Thanks to the advances in plant genetics, the surge in crop diversity is happening all over North Dakota, literally changing the cropping landscape of the state. Take soybeans, a specialty crop in North Dakota until a little more than a decade ago, which now rank behind wheat as the leading export crop, worth nearly half a billion dollars a year in direct economic impact. Cass County and neighboring Richland County, in fact, are among the leading soybean producers in the nation. Corn has enjoyed a similar boost in popularity with farmers, enabling corn ethanol manufacturing to gain a much larger presence in the state. "It's huge," Bill Wilson, NDSU distinguished university professor of agricultural economics, says of the financial ripples flowing from the increase in North Dakota's crop mix.

Diversity matters. For farmers, growing a variety of crop types buffers them against weather conditions that hurt one type of crop but favor another. Similarly when the price of wheat ebbs, the price of flax might just be soaring, providing a financial cushion for fluctuating commodity prices. Multiply that financial hedge across the state, and the numbers add up. "Diversity is a good thing, not only for the farmers themselves, but for the economy of North Dakota," Wilson says. "It protects us over time against the calamities that occur."

It does more than that, as Wilson goes on to explain. When the price of one crop goes up, that exerts upward pressure on other crops, which must provide returns to remain competitive - a commodities version of the rising tide that lifts all boats, at least in theory. That competition is called the battle for acres. "That's a good thing," Wilson explains, adding that a vigorous "battle" among crops for farmers' fields helps to nudge up prices. Played out over time, the story is told in the numbers that comprise North Dakota's economic portrait. Back in 1958, when North Dakota's crop agriculture was much more dependent on the old standbys - wheat, durum and barley - crop agriculture contributed $440 million to the state's economic base. In 50 years, as measured in constant, inflation-adjusted dollars, crop agriculture had grown more than tenfold, to $4.9 billion.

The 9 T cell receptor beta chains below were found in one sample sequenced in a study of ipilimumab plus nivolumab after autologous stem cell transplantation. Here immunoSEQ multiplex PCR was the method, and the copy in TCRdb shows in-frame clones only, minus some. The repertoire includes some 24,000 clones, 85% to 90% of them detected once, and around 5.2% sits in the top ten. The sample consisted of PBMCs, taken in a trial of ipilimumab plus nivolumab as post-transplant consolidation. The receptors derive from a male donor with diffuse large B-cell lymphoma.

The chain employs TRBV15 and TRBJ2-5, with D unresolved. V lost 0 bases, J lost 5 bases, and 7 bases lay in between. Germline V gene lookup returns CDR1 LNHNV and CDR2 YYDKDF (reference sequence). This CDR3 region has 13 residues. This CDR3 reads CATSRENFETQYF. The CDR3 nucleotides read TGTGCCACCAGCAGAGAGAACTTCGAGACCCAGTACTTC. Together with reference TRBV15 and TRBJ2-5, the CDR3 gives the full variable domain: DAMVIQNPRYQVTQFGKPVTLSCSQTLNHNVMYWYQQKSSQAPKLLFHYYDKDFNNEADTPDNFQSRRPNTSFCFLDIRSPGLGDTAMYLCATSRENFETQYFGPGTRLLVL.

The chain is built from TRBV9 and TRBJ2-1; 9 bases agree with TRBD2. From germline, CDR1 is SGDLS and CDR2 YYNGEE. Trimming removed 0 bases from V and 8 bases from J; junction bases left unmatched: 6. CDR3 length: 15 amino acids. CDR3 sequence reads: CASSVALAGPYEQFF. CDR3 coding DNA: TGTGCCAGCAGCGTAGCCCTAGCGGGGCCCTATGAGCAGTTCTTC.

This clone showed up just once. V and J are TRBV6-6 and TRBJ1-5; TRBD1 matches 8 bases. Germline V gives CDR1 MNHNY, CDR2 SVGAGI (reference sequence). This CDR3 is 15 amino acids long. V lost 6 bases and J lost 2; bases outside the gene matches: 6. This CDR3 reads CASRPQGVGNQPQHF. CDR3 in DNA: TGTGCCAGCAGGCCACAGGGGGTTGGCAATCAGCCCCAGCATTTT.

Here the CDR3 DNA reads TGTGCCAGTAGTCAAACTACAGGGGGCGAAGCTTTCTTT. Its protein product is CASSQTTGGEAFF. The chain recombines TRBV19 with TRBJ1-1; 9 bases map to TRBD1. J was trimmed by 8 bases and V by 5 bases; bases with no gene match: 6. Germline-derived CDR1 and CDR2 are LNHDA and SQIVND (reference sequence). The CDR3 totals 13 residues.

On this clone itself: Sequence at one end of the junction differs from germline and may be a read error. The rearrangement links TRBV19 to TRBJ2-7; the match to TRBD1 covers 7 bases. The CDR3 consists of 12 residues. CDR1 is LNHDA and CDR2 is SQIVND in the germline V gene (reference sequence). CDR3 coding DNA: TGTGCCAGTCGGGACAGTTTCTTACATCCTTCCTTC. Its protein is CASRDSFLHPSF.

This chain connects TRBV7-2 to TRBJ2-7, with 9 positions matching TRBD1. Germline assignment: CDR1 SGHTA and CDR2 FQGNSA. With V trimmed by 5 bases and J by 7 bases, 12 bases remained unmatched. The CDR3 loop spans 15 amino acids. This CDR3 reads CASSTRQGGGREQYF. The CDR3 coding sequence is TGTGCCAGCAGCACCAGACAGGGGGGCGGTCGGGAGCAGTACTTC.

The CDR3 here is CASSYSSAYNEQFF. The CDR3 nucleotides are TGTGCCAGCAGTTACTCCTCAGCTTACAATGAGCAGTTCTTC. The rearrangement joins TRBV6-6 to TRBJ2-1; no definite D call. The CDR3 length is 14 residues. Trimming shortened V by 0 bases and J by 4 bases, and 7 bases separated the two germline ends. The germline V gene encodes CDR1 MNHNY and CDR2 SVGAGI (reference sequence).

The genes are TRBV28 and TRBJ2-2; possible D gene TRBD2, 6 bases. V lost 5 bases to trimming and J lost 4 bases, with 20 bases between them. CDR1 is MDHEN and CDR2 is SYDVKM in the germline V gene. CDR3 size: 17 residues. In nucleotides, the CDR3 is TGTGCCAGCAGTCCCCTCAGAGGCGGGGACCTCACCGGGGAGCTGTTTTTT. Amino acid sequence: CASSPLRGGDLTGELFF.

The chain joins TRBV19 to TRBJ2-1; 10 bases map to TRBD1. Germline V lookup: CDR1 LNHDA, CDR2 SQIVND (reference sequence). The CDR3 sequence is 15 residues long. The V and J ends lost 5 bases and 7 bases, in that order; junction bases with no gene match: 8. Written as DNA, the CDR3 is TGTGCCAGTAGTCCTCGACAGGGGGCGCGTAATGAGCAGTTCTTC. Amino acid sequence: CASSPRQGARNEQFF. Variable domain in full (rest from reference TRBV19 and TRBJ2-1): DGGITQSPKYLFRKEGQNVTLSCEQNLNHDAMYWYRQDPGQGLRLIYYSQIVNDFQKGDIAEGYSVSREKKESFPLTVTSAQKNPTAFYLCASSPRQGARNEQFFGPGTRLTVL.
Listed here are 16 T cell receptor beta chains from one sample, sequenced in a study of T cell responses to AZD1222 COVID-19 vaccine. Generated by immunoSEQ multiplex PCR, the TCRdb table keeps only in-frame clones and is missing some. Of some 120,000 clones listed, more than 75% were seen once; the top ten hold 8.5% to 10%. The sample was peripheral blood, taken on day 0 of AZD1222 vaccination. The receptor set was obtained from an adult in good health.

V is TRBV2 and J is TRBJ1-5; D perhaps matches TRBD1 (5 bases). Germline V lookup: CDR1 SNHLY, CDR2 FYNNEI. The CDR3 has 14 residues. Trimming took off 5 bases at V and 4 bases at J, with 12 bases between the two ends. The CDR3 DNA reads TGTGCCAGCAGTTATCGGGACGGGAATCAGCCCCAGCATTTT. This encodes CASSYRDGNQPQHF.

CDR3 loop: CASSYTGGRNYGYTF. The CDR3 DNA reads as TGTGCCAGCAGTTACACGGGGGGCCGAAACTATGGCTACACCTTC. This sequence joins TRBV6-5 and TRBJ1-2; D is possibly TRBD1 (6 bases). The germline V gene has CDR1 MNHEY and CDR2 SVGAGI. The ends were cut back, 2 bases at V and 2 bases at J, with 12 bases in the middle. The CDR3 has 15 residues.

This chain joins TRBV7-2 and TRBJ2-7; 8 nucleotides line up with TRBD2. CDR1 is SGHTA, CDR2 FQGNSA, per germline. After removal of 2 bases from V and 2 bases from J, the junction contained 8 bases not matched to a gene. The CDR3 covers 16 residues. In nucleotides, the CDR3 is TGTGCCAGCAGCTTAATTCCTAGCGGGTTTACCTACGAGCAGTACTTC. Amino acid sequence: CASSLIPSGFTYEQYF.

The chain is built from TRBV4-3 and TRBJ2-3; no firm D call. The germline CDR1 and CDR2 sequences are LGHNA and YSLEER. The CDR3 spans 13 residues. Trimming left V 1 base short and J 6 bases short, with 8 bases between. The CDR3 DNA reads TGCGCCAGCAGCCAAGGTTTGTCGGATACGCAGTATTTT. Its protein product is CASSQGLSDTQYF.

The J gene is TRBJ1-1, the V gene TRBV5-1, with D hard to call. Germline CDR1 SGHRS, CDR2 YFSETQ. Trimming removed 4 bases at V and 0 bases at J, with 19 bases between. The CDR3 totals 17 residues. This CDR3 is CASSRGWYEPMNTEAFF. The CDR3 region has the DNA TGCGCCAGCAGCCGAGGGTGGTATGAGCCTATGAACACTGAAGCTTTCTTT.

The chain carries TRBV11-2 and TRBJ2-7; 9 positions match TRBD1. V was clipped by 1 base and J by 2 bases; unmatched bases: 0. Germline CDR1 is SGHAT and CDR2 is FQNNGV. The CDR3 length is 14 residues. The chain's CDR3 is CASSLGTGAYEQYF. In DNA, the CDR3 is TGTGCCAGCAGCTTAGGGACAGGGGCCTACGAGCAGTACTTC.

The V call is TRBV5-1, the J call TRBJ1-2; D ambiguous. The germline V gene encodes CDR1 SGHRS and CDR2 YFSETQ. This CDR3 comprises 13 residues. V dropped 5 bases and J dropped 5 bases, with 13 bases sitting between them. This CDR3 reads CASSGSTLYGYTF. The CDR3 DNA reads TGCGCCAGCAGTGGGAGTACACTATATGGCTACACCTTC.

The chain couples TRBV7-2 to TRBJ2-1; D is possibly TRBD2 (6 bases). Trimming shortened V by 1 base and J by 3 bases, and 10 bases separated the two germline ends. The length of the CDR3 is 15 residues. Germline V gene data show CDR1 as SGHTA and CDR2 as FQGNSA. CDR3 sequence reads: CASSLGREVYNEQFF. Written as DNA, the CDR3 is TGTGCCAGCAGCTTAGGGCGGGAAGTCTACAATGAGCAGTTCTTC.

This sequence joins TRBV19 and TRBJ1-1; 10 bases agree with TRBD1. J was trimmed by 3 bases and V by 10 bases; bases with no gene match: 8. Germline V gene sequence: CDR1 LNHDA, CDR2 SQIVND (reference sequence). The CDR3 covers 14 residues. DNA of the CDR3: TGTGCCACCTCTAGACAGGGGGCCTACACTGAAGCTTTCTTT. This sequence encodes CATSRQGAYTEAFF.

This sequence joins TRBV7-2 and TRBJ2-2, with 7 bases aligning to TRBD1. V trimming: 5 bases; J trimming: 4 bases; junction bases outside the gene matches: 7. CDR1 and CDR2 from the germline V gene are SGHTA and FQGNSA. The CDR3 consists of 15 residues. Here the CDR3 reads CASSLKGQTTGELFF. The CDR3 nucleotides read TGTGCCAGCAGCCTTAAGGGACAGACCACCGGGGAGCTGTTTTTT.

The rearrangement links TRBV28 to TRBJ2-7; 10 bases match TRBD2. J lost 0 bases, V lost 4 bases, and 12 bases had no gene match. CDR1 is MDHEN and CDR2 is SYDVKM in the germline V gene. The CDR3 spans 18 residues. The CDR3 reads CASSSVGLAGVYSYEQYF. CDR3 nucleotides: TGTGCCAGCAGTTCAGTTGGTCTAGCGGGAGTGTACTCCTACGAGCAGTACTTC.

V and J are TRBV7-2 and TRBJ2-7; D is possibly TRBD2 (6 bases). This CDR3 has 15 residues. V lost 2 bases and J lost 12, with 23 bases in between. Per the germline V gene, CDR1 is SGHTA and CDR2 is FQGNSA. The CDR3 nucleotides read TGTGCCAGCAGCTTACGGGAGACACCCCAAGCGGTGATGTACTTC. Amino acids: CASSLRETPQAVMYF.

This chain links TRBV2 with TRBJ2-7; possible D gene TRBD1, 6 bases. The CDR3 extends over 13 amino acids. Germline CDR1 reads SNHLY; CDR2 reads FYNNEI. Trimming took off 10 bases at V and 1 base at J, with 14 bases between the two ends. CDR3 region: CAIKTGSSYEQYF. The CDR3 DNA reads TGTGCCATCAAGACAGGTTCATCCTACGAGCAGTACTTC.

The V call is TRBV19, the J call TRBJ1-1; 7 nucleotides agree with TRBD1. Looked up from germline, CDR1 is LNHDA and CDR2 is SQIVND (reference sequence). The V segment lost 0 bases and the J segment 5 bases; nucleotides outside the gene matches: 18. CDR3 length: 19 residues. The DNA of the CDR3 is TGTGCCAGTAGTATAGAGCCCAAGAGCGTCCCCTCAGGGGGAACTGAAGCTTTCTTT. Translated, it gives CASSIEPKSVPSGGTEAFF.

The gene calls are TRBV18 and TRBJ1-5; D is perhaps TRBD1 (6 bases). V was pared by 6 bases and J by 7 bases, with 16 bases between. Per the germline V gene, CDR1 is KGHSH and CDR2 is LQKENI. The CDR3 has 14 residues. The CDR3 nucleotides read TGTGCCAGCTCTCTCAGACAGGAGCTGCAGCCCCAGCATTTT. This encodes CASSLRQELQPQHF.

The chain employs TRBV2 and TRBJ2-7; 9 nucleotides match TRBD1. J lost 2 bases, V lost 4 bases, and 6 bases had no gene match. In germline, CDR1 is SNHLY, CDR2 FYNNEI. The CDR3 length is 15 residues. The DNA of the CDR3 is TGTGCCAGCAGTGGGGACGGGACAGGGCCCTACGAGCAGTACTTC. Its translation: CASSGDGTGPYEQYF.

Growth like that doesn't happen without farmers taking risks. The ultimate test of a new crop variety, after all, takes place in the farmer's field. "We have some very progressive farmers in the state," Grafton says. "We have some individuals who are not afraid to experiment." One of them is Jim Broten, a large grower near Dazey, N.D., and past president of the U.S. Grains Council, which develops crop export markets. He's seen a lot of changes in 45 years of farming. Advances in crop genetics have meant he saves money by using less fuel and fertilizer, and boosts revenues through higher yields. His corn yields, for instance, have doubled during the past 20 years. That makes Broten, who also is a mechanical engineer, a firm believer in the value of research.

"It makes farming more profitable," he says.
"It increases the bottom line. People don't realize that."

To protect that bottom line, Broten Farms is a showcase of diversification. He grows wheat, barley, sunflowers, canola, soybeans, corn, edible beans, potatoes, hay, sorghum and peas. He also raises livestock. As a kid, Broten heard about the devastating stem rust plague of the 1950s. He's acutely aware of how that disaster was the impetus for the old greenhouses still in use at NDSU. "We just need these facilities," he says, referring to the new greenhouse complex. The most impressive advances in plant genetics, in his view, have been in corn and soybeans. Both crops are relative newcomers to North Dakota. Ten years ago, Broten didn't grow soybeans; 25 years ago, he didn't grow corn, except for silage. He thinks that small grains, so important to so many North Dakota farmers, now must catch up in trait development to the precocious row crops. State-of-the-art greenhouses will help to make that happen. "We need these facilities to go after this kind of research," Broten says.